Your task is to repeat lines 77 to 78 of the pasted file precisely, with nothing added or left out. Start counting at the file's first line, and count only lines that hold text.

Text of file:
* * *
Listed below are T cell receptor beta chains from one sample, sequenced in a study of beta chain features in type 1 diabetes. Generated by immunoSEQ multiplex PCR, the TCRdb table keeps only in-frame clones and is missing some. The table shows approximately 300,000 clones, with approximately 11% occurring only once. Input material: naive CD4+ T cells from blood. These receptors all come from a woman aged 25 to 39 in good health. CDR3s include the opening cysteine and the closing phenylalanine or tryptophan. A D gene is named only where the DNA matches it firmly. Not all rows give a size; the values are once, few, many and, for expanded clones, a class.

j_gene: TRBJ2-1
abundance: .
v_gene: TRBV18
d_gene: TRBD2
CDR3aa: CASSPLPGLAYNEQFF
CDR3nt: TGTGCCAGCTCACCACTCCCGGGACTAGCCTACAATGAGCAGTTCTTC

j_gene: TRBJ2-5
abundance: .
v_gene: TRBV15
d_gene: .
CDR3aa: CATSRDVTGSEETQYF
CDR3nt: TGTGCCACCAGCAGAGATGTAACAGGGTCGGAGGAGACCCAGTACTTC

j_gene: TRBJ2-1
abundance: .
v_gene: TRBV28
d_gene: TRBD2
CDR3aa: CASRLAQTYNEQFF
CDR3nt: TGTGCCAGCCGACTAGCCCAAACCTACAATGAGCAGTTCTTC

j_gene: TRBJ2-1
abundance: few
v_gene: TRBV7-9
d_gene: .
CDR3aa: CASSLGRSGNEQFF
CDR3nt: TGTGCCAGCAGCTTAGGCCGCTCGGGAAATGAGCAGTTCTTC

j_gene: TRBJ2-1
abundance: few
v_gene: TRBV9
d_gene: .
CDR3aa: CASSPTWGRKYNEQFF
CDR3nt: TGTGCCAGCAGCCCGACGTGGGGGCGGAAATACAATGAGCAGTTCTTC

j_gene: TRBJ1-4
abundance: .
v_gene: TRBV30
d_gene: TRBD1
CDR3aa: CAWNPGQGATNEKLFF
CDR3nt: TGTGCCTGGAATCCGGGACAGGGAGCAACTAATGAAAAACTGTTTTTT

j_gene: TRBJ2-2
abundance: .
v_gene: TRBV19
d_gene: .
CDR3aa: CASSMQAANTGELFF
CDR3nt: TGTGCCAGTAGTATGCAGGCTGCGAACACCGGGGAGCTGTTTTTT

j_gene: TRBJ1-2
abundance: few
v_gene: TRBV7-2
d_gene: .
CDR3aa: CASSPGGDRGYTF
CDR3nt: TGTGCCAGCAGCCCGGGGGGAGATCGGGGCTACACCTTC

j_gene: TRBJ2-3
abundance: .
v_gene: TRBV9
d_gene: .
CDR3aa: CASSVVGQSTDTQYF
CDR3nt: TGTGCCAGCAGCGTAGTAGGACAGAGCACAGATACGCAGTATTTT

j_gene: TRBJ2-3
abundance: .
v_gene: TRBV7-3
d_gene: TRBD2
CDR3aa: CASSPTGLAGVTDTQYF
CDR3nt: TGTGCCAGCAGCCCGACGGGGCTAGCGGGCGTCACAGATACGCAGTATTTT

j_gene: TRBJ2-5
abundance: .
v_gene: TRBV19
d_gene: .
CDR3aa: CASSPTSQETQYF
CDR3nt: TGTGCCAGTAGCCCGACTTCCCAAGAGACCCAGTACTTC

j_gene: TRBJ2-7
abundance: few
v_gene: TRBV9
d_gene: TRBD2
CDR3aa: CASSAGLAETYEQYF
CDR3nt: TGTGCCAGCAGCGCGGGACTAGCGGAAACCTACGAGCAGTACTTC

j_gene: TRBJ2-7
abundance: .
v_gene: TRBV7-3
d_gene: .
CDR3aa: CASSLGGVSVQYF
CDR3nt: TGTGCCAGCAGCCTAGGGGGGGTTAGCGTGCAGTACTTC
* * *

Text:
d_gene: .
CDR3aa: CASSLGGVSVQYF